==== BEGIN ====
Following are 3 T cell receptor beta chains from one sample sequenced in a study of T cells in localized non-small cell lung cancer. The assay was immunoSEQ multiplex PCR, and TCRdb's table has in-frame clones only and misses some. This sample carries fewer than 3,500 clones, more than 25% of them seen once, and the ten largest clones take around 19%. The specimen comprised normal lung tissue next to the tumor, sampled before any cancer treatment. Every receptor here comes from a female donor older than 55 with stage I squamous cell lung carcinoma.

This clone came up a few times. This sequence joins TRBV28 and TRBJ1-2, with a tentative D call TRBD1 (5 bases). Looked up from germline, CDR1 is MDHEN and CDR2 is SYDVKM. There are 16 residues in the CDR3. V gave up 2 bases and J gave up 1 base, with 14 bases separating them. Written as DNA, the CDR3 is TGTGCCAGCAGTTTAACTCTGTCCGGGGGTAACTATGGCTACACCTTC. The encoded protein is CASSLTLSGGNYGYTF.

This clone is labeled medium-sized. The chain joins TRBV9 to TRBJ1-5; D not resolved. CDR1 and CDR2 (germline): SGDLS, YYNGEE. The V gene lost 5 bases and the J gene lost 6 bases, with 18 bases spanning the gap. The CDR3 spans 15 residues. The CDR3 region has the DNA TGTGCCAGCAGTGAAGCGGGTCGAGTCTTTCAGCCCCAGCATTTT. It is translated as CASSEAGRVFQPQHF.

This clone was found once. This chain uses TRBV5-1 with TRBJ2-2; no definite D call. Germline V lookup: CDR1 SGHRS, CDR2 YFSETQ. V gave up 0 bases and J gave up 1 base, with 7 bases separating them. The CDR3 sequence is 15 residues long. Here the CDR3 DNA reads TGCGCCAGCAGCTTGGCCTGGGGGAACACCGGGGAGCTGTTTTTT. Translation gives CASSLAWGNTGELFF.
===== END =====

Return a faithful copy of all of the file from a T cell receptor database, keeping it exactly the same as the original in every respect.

Following are 3 T cell receptor beta chains from one sample sequenced in a study of T cells in localized non-small cell lung cancer. The assay was immunoSEQ multiplex PCR, and TCRdb's table has in-frame clones only and misses some. This sample carries fewer than 3,500 clones, more than 25% of them seen once, and the ten largest clones take around 19%. The specimen comprised normal lung tissue next to the tumor, sampled before any cancer treatment. Every receptor here comes from a female donor older than 55 with stage I squamous cell lung carcinoma.

This clone came up a few times. This sequence joins TRBV28 and TRBJ1-2, with a tentative D call TRBD1 (5 bases). Looked up from germline, CDR1 is MDHEN and CDR2 is SYDVKM. There are 16 residues in the CDR3. V gave up 2 bases and J gave up 1 base, with 14 bases separating them. Written as DNA, the CDR3 is TGTGCCAGCAGTTTAACTCTGTCCGGGGGTAACTATGGCTACACCTTC. The encoded protein is CASSLTLSGGNYGYTF.

This clone is labeled medium-sized. The chain joins TRBV9 to TRBJ1-5; D not resolved. CDR1 and CDR2 (germline): SGDLS, YYNGEE. The V gene lost 5 bases and the J gene lost 6 bases, with 18 bases spanning the gap. The CDR3 spans 15 residues. The CDR3 region has the DNA TGTGCCAGCAGTGAAGCGGGTCGAGTCTTTCAGCCCCAGCATTTT. It is translated as CASSEAGRVFQPQHF.

This clone was found once. This chain uses TRBV5-1 with TRBJ2-2; no definite D call. Germline V lookup: CDR1 SGHRS, CDR2 YFSETQ. V gave up 0 bases and J gave up 1 base, with 7 bases separating them. The CDR3 sequence is 15 residues long. Here the CDR3 DNA reads TGCGCCAGCAGCTTGGCCTGGGGGAACACCGGGGAGCTGTTTTTT. Translation gives CASSLAWGNTGELFF.